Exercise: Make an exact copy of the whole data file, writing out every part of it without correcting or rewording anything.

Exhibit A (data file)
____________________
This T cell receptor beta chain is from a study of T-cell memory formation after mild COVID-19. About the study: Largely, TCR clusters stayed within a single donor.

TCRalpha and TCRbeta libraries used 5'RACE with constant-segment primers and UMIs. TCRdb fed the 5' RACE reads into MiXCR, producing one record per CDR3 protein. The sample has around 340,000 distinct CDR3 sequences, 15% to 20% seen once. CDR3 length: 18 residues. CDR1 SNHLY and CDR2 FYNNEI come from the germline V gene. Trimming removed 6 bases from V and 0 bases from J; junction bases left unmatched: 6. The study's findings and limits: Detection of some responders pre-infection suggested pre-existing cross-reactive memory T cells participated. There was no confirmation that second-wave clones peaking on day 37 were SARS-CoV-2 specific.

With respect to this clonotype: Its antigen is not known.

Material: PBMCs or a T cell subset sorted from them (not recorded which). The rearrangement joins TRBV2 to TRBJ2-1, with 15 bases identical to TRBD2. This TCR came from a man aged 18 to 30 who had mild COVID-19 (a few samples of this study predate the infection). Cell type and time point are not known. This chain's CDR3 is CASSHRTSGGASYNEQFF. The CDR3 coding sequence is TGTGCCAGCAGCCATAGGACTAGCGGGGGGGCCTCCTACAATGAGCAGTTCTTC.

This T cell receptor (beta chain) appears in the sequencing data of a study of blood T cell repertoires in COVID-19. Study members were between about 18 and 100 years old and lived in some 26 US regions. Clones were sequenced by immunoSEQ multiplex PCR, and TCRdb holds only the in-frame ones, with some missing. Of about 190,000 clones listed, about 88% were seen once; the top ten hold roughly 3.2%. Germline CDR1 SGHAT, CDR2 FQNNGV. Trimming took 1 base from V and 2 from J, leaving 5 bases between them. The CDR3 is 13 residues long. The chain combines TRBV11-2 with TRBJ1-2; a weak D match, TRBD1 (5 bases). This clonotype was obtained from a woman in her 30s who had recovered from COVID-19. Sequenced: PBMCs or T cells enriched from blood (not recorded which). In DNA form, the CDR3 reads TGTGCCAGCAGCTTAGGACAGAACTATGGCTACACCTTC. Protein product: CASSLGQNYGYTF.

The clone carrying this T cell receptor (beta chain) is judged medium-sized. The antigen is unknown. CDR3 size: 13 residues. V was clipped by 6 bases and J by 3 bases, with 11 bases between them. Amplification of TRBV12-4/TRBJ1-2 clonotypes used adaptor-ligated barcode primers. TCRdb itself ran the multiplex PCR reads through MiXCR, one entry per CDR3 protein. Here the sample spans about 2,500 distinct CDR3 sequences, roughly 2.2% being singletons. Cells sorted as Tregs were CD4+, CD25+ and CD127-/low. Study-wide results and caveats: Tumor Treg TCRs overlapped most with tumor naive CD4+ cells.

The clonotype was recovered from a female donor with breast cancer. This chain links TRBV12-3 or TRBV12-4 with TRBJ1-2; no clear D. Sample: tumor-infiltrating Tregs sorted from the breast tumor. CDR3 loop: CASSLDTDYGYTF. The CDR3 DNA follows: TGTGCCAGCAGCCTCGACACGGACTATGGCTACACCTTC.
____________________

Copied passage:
This T cell receptor beta chain is from a study of T-cell memory formation after mild COVID-19. About the study: Largely, TCR clusters stayed within a single donor.

TCRalpha and TCRbeta libraries used 5'RACE with constant-segment primers and UMIs. TCRdb fed the 5' RACE reads into MiXCR, producing one record per CDR3 protein. The sample has around 340,000 distinct CDR3 sequences, 15% to 20% seen once. CDR3 length: 18 residues. CDR1 SNHLY and CDR2 FYNNEI come from the germline V gene. Trimming removed 6 bases from V and 0 bases from J; junction bases left unmatched: 6. The study's findings and limits: Detection of some responders pre-infection suggested pre-existing cross-reactive memory T cells participated. There was no confirmation that second-wave clones peaking on day 37 were SARS-CoV-2 specific.

With respect to this clonotype: Its antigen is not known.

Material: PBMCs or a T cell subset sorted from them (not recorded which). The rearrangement joins TRBV2 to TRBJ2-1, with 15 bases identical to TRBD2. This TCR came from a man aged 18 to 30 who had mild COVID-19 (a few samples of this study predate the infection). Cell type and time point are not known. This chain's CDR3 is CASSHRTSGGASYNEQFF. The CDR3 coding sequence is TGTGCCAGCAGCCATAGGACTAGCGGGGGGGCCTCCTACAATGAGCAGTTCTTC.

This T cell receptor (beta chain) appears in the sequencing data of a study of blood T cell repertoires in COVID-19. Study members were between about 18 and 100 years old and lived in some 26 US regions. Clones were sequenced by immunoSEQ multiplex PCR, and TCRdb holds only the in-frame ones, with some missing. Of about 190,000 clones listed, about 88% were seen once; the top ten hold roughly 3.2%. Germline CDR1 SGHAT, CDR2 FQNNGV. Trimming took 1 base from V and 2 from J, leaving 5 bases between them. The CDR3 is 13 residues long. The chain combines TRBV11-2 with TRBJ1-2; a weak D match, TRBD1 (5 bases). This clonotype was obtained from a woman in her 30s who had recovered from COVID-19. Sequenced: PBMCs or T cells enriched from blood (not recorded which). In DNA form, the CDR3 reads TGTGCCAGCAGCTTAGGACAGAACTATGGCTACACCTTC. Protein product: CASSLGQNYGYTF.

The clone carrying this T cell receptor (beta chain) is judged medium-sized. The antigen is unknown. CDR3 size: 13 residues. V was clipped by 6 bases and J by 3 bases, with 11 bases between them. Amplification of TRBV12-4/TRBJ1-2 clonotypes used adaptor-ligated barcode primers. TCRdb itself ran the multiplex PCR reads through MiXCR, one entry per CDR3 protein. Here the sample spans about 2,500 distinct CDR3 sequences, roughly 2.2% being singletons. Cells sorted as Tregs were CD4+, CD25+ and CD127-/low. Study-wide results and caveats: Tumor Treg TCRs overlapped most with tumor naive CD4+ cells.

The clonotype was recovered from a female donor with breast cancer. This chain links TRBV12-3 or TRBV12-4 with TRBJ1-2; no clear D. Sample: tumor-infiltrating Tregs sorted from the breast tumor. CDR3 loop: CASSLDTDYGYTF. The CDR3 DNA follows: TGTGCCAGCAGCCTCGACACGGACTATGGCTACACCTTC.